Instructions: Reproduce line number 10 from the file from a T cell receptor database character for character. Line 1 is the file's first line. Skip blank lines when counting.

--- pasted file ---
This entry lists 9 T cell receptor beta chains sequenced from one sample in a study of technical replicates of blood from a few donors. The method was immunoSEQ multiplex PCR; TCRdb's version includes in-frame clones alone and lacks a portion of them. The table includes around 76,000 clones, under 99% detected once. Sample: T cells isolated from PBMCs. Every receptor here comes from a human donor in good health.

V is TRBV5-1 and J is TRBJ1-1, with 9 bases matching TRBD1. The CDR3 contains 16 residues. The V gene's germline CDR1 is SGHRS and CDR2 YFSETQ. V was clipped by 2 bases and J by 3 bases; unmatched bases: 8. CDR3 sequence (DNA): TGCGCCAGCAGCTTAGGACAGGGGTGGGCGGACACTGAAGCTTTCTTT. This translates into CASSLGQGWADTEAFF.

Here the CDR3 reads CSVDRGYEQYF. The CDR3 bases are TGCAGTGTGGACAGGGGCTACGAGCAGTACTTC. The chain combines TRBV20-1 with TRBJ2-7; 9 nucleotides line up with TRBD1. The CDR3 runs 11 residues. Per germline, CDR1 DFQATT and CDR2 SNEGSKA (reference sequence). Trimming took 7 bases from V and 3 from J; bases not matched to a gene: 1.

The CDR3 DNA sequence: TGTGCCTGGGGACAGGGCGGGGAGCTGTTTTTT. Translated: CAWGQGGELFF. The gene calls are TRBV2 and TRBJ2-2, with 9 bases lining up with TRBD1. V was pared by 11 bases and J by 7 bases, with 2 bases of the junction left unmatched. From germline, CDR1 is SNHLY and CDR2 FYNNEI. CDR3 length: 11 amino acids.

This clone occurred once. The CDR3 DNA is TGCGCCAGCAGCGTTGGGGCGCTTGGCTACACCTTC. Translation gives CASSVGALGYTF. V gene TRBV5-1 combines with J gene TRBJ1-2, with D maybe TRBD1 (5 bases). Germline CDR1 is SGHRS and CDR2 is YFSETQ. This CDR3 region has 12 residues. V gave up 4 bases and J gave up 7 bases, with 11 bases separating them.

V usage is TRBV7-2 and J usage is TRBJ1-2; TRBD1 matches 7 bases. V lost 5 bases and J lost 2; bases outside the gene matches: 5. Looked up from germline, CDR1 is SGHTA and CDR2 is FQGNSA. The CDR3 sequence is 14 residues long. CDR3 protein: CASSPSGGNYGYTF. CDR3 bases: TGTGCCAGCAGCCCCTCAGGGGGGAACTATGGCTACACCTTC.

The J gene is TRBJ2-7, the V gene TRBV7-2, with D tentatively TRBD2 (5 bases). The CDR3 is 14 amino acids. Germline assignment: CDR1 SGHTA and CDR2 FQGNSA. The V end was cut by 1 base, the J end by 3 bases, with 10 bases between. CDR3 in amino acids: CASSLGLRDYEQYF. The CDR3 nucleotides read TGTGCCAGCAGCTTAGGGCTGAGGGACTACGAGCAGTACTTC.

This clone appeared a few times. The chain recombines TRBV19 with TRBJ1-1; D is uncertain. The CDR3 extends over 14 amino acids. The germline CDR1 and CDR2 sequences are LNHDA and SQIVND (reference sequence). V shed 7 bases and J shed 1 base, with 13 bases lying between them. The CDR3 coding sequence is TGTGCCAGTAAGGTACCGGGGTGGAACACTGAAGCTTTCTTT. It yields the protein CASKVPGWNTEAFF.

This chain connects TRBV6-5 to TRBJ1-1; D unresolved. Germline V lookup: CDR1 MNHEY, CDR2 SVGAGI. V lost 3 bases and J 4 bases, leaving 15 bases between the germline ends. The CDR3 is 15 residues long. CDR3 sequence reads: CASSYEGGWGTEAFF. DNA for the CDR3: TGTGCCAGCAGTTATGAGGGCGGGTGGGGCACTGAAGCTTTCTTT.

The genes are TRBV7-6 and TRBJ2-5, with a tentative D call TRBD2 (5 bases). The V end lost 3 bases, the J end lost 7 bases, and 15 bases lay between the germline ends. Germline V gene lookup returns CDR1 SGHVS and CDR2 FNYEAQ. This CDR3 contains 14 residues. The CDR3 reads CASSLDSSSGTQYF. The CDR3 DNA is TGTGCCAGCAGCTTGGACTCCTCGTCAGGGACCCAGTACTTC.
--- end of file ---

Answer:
The genes are TRBV7-6 and TRBJ2-5, with a tentative D call TRBD2 (5 bases). The V end lost 3 bases, the J end lost 7 bases, and 15 bases lay between the germline ends. Germline V gene lookup returns CDR1 SGHVS and CDR2 FNYEAQ. This CDR3 contains 14 residues. The CDR3 reads CASSLDSSSGTQYF. The CDR3 DNA is TGTGCCAGCAGCTTGGACTCCTCGTCAGGGACCCAGTACTTC.